NEW preprint out on a Koopman operator-based prediction algorithm and its applications to predicting COVID-19 and other pandemics! Done with the fantastic AIMdyn team (Dr. Maria Fonoberova, Dr. Ryan Mohr, Dr. Allan Avila, Aleksandr Andrejcuk and Prof. Igor Mezic) and collaborators at the University of Zagreb (Prof. Zlatko Drmac and Iva Manojlovic) and University of Rijeka (Prof. Nelida Crnjaric-Zic and Senka Macesic), and generously funded by the DARPA, DARPA SBIR, NIH/NIAA, the University of Rijeka, and the Croatian Science Foundation.
The problem of prediction of behavior of dynamical systems has undergone a paradigm shift in the second half of the 20th century with the discovery of the possibility of chaotic dynamics in simple, physical, dynamical systems for which the laws of evolution do not change in time. The essence of the paradigm is the long-term exponential divergence of trajectories. However, that paradigm does not account for another type of unpredictability: the “Black Swan” event. It also does not account for the fact that short-term prediction is often possible even in systems with exponential divergence. In our framework, the Black Swan type dynamics occurs when an underlying dynamical system suddenly shifts between dynamics of different types. A learning and prediction system should be capable of recognizing the shift in behavior, exemplified by “confidence loss”. In this paradigm, the predictive power is assessed dynamically, and confidence level is used to switch between long term prediction and local-in-time prediction. Here we explore the problem of prediction in systems that exhibit such behavior. The mathematical underpinnings of our theory and algorithms are based on an operator-theoretic approach in which the dynamics of the system are embedded into an infinite-dimensional space.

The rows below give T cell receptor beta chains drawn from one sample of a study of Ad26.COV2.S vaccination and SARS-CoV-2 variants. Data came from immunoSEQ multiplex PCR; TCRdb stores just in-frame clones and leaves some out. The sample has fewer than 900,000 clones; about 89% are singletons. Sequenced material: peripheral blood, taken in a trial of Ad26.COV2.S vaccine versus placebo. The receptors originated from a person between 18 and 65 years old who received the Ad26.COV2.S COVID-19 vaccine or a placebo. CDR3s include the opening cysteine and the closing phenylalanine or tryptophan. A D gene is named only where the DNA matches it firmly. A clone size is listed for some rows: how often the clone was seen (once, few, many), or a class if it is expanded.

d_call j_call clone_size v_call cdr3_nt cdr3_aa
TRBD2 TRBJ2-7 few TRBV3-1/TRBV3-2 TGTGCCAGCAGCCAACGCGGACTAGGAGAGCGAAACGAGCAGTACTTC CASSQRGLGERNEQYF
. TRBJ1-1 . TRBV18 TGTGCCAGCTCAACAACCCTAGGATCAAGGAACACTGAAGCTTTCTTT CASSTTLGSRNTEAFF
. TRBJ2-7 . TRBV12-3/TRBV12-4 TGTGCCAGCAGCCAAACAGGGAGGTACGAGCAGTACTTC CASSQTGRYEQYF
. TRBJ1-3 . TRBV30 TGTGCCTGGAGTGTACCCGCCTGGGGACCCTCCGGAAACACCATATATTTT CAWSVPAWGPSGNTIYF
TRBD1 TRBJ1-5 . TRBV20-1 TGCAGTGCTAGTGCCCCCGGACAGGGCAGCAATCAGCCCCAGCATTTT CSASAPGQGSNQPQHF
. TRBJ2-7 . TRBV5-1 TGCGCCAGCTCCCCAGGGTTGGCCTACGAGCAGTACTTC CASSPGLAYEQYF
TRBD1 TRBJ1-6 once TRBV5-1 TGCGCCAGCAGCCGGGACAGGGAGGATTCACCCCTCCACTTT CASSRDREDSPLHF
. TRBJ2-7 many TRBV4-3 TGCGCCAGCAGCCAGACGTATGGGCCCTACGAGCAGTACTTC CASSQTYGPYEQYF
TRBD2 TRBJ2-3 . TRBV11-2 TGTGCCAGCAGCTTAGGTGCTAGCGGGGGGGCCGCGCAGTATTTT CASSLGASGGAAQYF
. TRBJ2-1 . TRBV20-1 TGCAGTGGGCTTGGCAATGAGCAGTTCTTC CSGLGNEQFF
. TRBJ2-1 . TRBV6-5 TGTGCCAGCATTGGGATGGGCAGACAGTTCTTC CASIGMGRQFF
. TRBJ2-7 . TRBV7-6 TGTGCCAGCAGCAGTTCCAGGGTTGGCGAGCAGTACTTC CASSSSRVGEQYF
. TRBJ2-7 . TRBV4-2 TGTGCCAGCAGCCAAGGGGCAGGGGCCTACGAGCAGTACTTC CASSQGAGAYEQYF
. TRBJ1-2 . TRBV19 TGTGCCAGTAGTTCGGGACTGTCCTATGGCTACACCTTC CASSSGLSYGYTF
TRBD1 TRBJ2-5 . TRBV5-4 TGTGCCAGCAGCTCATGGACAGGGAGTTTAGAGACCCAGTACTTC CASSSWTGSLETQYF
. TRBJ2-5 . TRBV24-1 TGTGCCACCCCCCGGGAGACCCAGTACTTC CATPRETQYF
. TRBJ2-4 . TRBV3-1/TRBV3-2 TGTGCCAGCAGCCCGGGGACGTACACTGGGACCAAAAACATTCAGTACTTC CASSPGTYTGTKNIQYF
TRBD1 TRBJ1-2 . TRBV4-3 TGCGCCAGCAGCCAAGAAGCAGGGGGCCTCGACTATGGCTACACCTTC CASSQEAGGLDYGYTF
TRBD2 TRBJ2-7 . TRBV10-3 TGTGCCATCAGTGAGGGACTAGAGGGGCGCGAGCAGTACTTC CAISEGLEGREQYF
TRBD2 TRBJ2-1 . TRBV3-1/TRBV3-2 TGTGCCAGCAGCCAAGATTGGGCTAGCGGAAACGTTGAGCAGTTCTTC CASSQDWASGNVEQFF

The dynamical switching from global to local prediction algorithm enabled a successful prediction of influenza cases. We show that the framework correctly identifies the 2009-2010 flu pandemic as a Black Swan event, that prevented machine learning-based algorithms from showing subsequent good performance.
The world has recently experienced a Black swan event that led to the COVID-19 pandemic. We deployed our algorithm to assess its evolution. The results show that, despite being capable of capturing the dynamics of the observed cases of the disease locally, in states and counties, the prediction algorithm is robust to perturbations of the available data, induced for example by delays in reporting or sudden increase in cases due to increase in testing capability. This is achieved in an entirely data-driven fashion, with no underlying mathematical model of the disease.
We discuss the prediction problem in other complex dynamics datasets, such as signature indices of geomagnetic substorms. In addition, fundamental limits on predictability that our theory implies are discussed.